Deb: This seems to be a key problem – there seems to be no effort to communicate what is going to happen locally. Three huge dump trucks were sitting in the road between the school and the clinic the entire week. No one knows who owns what or what the status of property is and there a many people who have overstayed their welcome in temporary tent clusters. Absolutely no place to play, no place to gather, everything is tents and rubble.
Meeting with children #2 (Saturday)
Jean: Overall, interaction/contact occurred at the verbal level and in some of the repetitious imagery in the artwork, but, again, not in the physical art-making itself.
Deb: In fact the littlest kids covered their work so no one could see what they were doing. The oldest seemed quite proud of their drawings and happy to show them off.
Timeline (created by group leaders in response to questions about the day in the life of the children): Mornings included prayer. Otherwise, daytime schedule was quite normal. Majority placed themselves in the early to mid-day spaces (play, meals, homework).
Deb: Again we had no time to develop trust – it would be good to find a way for them to draw the activities – or perhaps given more time photograph there day (this was the original plan).
Jean: Mandala: Children seemed very engaged in art-making.
Deb: This was a great exercise – the kids were engaged and went into a lot of detail. See blogpost :J’aimerai avoir une clarinet…” It’d be fabulous to have the circle be 15 feet in diameter, so they could create a paths etc. Again, more time – next trip:-)
Vast majority of imagery was houses – many of which were stereotypical in execution. This may have been indicative of a number of things including typical age appropriate imagery, the cultural message about how things should look and, probably most importantly, the importance of a stable home.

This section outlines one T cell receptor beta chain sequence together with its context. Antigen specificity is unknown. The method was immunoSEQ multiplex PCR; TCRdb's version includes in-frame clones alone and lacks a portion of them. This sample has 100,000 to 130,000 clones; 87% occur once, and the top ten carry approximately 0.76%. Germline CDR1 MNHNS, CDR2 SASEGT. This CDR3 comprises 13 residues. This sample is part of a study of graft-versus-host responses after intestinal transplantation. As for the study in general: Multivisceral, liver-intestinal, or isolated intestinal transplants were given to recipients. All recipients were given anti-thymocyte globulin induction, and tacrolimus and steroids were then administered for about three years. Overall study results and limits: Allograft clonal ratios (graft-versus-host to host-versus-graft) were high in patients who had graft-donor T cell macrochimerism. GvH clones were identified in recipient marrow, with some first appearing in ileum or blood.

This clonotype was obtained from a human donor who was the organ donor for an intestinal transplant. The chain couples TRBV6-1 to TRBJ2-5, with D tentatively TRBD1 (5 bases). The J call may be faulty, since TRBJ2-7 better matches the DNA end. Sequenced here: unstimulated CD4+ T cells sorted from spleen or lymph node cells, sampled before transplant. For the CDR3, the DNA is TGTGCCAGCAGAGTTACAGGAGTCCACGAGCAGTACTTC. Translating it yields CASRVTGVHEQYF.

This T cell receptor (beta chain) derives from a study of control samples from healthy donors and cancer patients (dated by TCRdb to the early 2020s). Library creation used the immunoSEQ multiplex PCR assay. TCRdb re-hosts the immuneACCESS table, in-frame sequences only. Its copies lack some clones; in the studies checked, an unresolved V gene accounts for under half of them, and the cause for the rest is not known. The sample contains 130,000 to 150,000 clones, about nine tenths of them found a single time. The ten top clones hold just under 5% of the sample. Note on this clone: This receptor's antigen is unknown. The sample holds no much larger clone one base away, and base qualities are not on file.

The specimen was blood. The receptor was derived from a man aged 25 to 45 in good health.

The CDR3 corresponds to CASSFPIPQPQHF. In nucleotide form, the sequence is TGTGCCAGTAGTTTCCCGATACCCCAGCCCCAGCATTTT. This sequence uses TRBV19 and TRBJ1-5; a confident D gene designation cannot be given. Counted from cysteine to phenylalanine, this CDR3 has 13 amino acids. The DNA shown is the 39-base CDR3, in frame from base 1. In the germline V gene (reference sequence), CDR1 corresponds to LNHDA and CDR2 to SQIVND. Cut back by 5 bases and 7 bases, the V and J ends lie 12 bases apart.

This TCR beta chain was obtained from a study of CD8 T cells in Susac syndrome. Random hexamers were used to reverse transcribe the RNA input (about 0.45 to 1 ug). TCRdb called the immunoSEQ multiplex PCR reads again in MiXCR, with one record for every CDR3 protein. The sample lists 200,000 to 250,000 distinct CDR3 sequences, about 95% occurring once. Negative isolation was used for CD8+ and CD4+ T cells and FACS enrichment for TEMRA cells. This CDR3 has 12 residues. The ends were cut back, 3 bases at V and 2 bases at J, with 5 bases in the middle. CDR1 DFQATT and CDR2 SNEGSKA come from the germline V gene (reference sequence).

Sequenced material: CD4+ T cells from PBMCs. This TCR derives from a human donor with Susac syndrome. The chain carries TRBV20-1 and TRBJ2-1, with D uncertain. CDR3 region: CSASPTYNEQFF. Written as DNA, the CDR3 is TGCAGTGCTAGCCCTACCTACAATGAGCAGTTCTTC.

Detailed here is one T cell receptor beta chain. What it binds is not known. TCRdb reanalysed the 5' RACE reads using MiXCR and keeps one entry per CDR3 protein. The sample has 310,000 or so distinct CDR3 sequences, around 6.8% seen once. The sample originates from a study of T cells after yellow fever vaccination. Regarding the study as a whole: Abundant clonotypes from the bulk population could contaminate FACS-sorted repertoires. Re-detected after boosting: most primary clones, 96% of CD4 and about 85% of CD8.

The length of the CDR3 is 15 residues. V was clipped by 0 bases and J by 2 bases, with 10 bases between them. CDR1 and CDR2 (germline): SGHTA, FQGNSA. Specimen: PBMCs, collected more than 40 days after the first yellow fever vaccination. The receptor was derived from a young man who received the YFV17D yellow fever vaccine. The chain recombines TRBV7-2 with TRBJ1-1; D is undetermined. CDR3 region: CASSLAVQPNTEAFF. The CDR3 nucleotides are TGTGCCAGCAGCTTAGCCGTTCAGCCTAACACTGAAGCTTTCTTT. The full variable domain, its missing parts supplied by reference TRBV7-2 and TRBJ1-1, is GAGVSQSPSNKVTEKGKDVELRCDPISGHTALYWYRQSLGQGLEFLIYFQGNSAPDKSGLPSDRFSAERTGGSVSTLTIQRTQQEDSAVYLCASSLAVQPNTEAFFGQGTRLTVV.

Children’s artwork seemed quite encapsulated (clung to the edges of the mandala) and restricted. The center of the mandala was empty for quite awhile as children created around the edges. Finally, when artwork was made in the middle, the image of a home was created.
This may be indicative of the need for stability and discomfort in wide open spaces. Also, this may be a sign of the way community currently occurs – in close clusters and in less central ways.
One participant who came late made artwork outside of the circle – which may, perhaps, point to feeling like an outsider.
Of note: Leader participation in art-making, although perhaps helpful in joining participants, made final mandala assessment somewhat difficult to assess because some imagery was not created or instigated by the participants themselves.
Deb: I agree, the kids seemed very happy to follow instructions – however they were the most engaged in this project and had very clear ideas of what they wanted.
Jean: A number of children drew and discussed their interest in music. Also, internet cafes were discussed as a place where they would like to “hang out”.
Deb: Dance school, library, football fields, police cars, ambulances, swimming pools. Everyone wanted access to the internet…